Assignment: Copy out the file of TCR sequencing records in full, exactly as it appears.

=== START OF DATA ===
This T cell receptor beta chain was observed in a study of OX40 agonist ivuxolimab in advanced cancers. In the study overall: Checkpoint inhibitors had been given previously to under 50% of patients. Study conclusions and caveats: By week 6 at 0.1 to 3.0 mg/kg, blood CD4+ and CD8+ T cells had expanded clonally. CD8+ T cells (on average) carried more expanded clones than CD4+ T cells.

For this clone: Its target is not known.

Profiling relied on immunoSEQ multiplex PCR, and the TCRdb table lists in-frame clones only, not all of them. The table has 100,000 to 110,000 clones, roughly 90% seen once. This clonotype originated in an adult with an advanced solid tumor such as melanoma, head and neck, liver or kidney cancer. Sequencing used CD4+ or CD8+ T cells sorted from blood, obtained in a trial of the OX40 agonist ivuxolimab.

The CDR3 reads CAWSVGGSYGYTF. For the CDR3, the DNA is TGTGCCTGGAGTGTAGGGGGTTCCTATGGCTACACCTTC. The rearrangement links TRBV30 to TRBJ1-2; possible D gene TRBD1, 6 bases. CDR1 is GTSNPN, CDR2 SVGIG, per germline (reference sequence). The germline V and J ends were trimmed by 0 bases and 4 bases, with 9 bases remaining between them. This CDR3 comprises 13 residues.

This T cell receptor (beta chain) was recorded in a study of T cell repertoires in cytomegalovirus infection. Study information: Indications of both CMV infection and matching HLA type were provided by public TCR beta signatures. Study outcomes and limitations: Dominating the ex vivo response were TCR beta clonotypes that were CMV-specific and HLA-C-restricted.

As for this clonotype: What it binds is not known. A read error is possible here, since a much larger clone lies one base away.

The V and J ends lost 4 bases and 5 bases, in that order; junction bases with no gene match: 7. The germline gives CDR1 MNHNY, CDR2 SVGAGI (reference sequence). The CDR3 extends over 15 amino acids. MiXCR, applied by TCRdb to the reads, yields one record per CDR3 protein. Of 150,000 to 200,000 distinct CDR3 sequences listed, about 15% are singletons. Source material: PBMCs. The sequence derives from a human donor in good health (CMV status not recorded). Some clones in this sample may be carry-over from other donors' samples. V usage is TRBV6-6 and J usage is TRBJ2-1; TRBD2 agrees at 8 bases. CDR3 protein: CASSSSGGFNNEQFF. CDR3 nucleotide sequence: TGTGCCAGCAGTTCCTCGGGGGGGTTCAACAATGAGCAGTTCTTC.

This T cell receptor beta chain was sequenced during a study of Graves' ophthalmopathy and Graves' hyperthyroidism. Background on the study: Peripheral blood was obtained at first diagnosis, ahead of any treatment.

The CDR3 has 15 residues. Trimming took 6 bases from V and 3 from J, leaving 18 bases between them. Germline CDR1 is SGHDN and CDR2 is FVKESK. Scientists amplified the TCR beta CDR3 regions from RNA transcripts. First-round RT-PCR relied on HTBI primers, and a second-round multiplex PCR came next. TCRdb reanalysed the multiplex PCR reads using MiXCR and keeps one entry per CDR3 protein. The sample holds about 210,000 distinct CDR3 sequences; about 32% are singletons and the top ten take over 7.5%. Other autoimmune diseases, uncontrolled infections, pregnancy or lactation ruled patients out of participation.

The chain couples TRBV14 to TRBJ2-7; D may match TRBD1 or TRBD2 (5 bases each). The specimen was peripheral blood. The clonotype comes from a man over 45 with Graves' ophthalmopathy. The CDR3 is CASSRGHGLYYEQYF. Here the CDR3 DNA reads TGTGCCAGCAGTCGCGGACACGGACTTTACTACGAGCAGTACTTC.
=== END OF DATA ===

This T cell receptor beta chain was observed in a study of OX40 agonist ivuxolimab in advanced cancers. In the study overall: Checkpoint inhibitors had been given previously to under 50% of patients. Study conclusions and caveats: By week 6 at 0.1 to 3.0 mg/kg, blood CD4+ and CD8+ T cells had expanded clonally. CD8+ T cells (on average) carried more expanded clones than CD4+ T cells.

For this clone: Its target is not known.

Profiling relied on immunoSEQ multiplex PCR, and the TCRdb table lists in-frame clones only, not all of them. The table has 100,000 to 110,000 clones, roughly 90% seen once. This clonotype originated in an adult with an advanced solid tumor such as melanoma, head and neck, liver or kidney cancer. Sequencing used CD4+ or CD8+ T cells sorted from blood, obtained in a trial of the OX40 agonist ivuxolimab.

The CDR3 reads CAWSVGGSYGYTF. For the CDR3, the DNA is TGTGCCTGGAGTGTAGGGGGTTCCTATGGCTACACCTTC. The rearrangement links TRBV30 to TRBJ1-2; possible D gene TRBD1, 6 bases. CDR1 is GTSNPN, CDR2 SVGIG, per germline (reference sequence). The germline V and J ends were trimmed by 0 bases and 4 bases, with 9 bases remaining between them. This CDR3 comprises 13 residues.

This T cell receptor (beta chain) was recorded in a study of T cell repertoires in cytomegalovirus infection. Study information: Indications of both CMV infection and matching HLA type were provided by public TCR beta signatures. Study outcomes and limitations: Dominating the ex vivo response were TCR beta clonotypes that were CMV-specific and HLA-C-restricted.

As for this clonotype: What it binds is not known. A read error is possible here, since a much larger clone lies one base away.

The V and J ends lost 4 bases and 5 bases, in that order; junction bases with no gene match: 7. The germline gives CDR1 MNHNY, CDR2 SVGAGI (reference sequence). The CDR3 extends over 15 amino acids. MiXCR, applied by TCRdb to the reads, yields one record per CDR3 protein. Of 150,000 to 200,000 distinct CDR3 sequences listed, about 15% are singletons. Source material: PBMCs. The sequence derives from a human donor in good health (CMV status not recorded). Some clones in this sample may be carry-over from other donors' samples. V usage is TRBV6-6 and J usage is TRBJ2-1; TRBD2 agrees at 8 bases. CDR3 protein: CASSSSGGFNNEQFF. CDR3 nucleotide sequence: TGTGCCAGCAGTTCCTCGGGGGGGTTCAACAATGAGCAGTTCTTC.

This T cell receptor beta chain was sequenced during a study of Graves' ophthalmopathy and Graves' hyperthyroidism. Background on the study: Peripheral blood was obtained at first diagnosis, ahead of any treatment.

The CDR3 has 15 residues. Trimming took 6 bases from V and 3 from J, leaving 18 bases between them. Germline CDR1 is SGHDN and CDR2 is FVKESK. Scientists amplified the TCR beta CDR3 regions from RNA transcripts. First-round RT-PCR relied on HTBI primers, and a second-round multiplex PCR came next. TCRdb reanalysed the multiplex PCR reads using MiXCR and keeps one entry per CDR3 protein. The sample holds about 210,000 distinct CDR3 sequences; about 32% are singletons and the top ten take over 7.5%. Other autoimmune diseases, uncontrolled infections, pregnancy or lactation ruled patients out of participation.

The chain couples TRBV14 to TRBJ2-7; D may match TRBD1 or TRBD2 (5 bases each). The specimen was peripheral blood. The clonotype comes from a man over 45 with Graves' ophthalmopathy. The CDR3 is CASSRGHGLYYEQYF. Here the CDR3 DNA reads TGTGCCAGCAGTCGCGGACACGGACTTTACTACGAGCAGTACTTC.